For several weeks now, Georgia has been the site of some of the largest prison protests in years. Prisoners throughout the state, using smuggled cell phones, have coordinated self-initiated lock-ins, where they refuse to leave their cells to work or recreate.
One would think that such an action would please prison officials, but when prisoners organize, even to <i>lock themselves</i> up, prison officials get worried, and they bring out the tools with which they are too accustomed: violence, beatings, retaliatory transfers and isolation cells.
On Dec. 9th, prisoners began their actions, seeking what sounds like pretty standard demands and reforms: access to educational opportunities, fair parole procedures, decent medical care, nutritional meals, pay for their labor and an end to cruel and unusual treatment by staff.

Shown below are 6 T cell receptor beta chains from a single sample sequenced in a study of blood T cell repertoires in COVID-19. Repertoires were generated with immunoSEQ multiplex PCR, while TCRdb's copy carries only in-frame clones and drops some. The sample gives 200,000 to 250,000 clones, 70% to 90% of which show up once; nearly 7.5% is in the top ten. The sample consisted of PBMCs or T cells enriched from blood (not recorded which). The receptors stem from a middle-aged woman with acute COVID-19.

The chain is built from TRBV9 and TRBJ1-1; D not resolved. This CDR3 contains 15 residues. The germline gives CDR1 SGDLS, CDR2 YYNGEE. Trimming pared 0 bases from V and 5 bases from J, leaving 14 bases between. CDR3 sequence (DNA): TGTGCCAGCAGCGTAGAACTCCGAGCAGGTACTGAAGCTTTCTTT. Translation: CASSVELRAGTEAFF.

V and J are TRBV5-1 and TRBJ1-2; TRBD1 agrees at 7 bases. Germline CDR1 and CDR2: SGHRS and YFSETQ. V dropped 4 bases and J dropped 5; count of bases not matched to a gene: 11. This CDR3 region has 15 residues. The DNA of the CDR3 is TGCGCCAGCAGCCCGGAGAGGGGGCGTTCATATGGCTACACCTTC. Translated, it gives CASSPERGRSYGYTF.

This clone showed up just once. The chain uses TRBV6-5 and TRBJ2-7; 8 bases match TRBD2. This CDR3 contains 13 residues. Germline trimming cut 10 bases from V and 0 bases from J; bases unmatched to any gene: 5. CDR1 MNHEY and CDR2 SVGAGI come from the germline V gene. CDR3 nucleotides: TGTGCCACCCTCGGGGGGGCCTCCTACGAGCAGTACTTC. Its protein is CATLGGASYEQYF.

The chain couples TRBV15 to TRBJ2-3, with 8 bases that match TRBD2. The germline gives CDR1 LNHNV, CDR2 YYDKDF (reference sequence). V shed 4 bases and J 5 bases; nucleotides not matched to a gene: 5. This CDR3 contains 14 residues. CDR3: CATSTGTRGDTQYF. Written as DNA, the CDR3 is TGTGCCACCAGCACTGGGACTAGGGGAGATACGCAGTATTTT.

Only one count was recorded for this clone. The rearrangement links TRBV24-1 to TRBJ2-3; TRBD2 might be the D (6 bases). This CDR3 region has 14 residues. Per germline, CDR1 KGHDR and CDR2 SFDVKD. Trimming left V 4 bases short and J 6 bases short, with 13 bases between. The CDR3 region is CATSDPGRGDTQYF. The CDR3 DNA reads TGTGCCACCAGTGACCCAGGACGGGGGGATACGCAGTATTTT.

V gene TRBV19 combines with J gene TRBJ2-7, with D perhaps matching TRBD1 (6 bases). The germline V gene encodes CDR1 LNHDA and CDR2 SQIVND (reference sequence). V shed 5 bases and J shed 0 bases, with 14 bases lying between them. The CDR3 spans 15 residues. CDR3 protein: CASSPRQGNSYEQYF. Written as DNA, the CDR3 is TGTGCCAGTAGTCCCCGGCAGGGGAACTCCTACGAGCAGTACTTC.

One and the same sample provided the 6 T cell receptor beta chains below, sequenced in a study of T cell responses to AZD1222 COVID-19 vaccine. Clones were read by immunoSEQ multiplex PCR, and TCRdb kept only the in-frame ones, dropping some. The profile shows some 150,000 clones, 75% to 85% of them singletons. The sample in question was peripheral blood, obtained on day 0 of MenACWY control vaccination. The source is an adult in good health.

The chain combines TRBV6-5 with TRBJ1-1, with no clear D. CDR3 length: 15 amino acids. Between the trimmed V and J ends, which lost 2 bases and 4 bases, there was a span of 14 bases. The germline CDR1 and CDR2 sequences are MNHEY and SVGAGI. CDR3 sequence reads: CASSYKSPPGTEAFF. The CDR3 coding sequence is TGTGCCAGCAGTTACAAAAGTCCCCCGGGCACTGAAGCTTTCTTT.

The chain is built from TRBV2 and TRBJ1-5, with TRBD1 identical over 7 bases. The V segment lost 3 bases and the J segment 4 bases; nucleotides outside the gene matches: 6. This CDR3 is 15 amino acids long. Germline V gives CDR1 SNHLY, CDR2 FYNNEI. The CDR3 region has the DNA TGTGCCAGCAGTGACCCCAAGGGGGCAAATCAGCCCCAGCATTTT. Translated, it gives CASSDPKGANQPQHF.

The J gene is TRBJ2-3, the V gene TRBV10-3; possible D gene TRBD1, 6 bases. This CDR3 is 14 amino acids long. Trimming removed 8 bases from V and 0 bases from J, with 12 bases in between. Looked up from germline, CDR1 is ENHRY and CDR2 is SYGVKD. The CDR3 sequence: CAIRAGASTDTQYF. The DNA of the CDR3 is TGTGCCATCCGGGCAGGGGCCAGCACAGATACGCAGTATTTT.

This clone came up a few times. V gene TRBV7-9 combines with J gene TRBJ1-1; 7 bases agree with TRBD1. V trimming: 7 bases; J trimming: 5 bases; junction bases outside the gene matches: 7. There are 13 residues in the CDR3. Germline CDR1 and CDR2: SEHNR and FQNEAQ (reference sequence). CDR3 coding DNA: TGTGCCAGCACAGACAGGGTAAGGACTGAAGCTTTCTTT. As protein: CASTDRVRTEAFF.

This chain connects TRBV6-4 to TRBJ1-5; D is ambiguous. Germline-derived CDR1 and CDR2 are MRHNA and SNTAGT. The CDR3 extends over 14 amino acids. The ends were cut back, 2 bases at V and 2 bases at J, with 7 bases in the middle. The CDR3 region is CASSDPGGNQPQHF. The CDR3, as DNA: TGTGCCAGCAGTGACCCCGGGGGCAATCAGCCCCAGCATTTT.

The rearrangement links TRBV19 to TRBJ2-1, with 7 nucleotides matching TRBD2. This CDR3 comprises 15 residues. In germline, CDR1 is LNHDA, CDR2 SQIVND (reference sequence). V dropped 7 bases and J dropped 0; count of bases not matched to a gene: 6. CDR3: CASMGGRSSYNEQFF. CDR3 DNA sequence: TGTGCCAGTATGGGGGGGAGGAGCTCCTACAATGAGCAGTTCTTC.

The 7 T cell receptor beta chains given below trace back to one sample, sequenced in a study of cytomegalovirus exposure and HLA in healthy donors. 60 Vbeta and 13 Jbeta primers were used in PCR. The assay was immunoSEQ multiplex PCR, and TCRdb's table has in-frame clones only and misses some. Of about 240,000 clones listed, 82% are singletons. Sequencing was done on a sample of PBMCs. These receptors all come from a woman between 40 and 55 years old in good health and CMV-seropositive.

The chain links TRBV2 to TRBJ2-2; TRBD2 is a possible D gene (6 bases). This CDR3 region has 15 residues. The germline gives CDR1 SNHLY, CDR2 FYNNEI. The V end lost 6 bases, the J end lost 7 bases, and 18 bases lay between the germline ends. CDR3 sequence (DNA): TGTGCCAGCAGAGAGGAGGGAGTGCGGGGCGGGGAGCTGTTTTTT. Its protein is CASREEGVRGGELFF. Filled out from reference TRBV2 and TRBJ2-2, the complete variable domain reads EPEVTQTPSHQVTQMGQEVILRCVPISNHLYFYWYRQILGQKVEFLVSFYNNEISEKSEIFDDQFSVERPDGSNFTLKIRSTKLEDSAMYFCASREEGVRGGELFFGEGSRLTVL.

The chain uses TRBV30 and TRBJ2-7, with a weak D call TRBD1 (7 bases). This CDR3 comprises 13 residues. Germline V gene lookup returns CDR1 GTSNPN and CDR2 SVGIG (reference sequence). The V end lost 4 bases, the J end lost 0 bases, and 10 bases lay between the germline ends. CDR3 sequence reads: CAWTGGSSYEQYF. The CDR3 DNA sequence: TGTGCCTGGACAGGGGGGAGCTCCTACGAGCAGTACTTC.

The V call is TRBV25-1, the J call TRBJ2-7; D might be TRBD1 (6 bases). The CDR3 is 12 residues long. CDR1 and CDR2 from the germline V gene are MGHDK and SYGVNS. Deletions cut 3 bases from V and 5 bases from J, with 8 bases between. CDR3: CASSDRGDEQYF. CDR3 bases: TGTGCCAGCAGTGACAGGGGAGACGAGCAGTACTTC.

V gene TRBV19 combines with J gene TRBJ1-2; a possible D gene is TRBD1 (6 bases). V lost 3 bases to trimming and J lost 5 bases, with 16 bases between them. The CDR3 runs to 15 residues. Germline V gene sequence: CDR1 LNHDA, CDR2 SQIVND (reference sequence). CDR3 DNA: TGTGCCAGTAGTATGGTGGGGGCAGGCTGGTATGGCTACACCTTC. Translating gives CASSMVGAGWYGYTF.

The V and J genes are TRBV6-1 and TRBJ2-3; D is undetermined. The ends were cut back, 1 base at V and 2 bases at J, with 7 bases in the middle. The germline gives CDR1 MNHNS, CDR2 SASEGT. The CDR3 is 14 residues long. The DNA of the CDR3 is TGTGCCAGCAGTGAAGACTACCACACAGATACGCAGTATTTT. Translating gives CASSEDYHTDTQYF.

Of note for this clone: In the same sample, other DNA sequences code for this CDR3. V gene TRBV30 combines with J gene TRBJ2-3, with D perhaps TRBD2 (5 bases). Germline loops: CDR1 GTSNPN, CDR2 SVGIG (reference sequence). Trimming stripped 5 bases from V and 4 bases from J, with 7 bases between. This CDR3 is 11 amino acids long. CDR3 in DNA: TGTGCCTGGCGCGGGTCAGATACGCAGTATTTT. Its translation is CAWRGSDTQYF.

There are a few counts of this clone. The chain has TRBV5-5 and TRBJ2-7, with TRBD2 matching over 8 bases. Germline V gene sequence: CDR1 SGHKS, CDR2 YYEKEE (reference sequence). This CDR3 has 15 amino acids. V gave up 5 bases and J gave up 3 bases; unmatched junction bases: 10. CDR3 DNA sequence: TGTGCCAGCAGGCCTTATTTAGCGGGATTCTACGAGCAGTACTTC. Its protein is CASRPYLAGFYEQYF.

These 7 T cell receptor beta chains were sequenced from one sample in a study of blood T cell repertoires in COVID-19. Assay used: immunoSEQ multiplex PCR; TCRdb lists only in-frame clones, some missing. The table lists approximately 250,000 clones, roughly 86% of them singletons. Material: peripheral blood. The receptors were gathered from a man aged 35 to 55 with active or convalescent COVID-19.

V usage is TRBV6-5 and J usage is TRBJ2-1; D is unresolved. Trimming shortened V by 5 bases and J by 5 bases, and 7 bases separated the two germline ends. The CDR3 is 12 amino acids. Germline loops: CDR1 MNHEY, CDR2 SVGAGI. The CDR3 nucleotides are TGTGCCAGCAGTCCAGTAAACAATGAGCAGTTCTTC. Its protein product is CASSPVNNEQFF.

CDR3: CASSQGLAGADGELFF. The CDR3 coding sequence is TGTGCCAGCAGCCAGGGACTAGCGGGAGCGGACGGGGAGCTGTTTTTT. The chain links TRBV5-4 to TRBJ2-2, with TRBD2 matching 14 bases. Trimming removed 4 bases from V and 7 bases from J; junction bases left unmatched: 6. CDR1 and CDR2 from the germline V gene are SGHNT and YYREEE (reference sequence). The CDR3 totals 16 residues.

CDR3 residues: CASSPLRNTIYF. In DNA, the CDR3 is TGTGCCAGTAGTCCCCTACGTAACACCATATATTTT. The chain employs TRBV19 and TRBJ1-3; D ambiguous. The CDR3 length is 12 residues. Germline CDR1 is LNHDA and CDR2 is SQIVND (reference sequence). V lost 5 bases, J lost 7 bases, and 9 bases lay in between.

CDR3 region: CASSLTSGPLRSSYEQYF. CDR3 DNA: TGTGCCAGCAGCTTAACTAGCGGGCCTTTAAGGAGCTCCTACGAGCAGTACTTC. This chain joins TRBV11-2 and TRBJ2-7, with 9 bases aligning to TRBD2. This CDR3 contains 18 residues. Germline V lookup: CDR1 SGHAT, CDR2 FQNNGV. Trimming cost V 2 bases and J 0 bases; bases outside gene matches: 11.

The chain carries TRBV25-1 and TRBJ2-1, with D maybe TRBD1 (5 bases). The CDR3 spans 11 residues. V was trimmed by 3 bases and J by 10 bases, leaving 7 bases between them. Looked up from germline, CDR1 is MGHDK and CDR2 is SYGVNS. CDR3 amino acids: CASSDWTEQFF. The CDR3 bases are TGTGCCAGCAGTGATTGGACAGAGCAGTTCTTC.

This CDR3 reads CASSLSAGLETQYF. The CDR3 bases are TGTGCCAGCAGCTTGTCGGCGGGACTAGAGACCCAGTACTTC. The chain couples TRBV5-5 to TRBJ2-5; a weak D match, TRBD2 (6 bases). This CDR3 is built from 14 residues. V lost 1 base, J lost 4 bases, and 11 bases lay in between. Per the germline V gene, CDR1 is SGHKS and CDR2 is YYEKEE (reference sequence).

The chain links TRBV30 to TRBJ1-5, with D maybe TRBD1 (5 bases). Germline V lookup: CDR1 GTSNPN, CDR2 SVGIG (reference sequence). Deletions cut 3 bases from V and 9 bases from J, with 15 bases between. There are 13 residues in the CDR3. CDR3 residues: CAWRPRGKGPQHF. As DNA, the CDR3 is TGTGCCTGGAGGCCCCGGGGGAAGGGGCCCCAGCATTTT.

Thousands of men; Black, Latino, Whites, Muslims, Rastas, Christians, at Georgia’s Augusta, Baldwin, Calhoun, Hancock, Hays, Macon, Rogers, Telfair, Valdosta and Ware state prisons joined in this nonviolent protest. No staff members nor prison property has been either threatened, damage or harmed.
Elaine Brown, former head of the Black Panther Party, has helped these men through the newly formed Concerned Coalition to Respect Prisoners’ Rights, and has spoken out in their support, as have Georgia’s NAACP, Nation of Islam and a host of other groups. Some Coalition members have visited Macon prison, near Atlanta, to get a first hand look at conditions.
Black Agenda Radio’s Bruce Dixon and Glen Ford have carried the story, via the Internet, around the world, and the world is responding with support, by emailing and phoning prison officials and GA politicians to support these just and modest demands.
At last report, despite government repression, the strike is spreading by leaps and bounds –as it should!
© Mumia Abu-Jamal December 29, 2010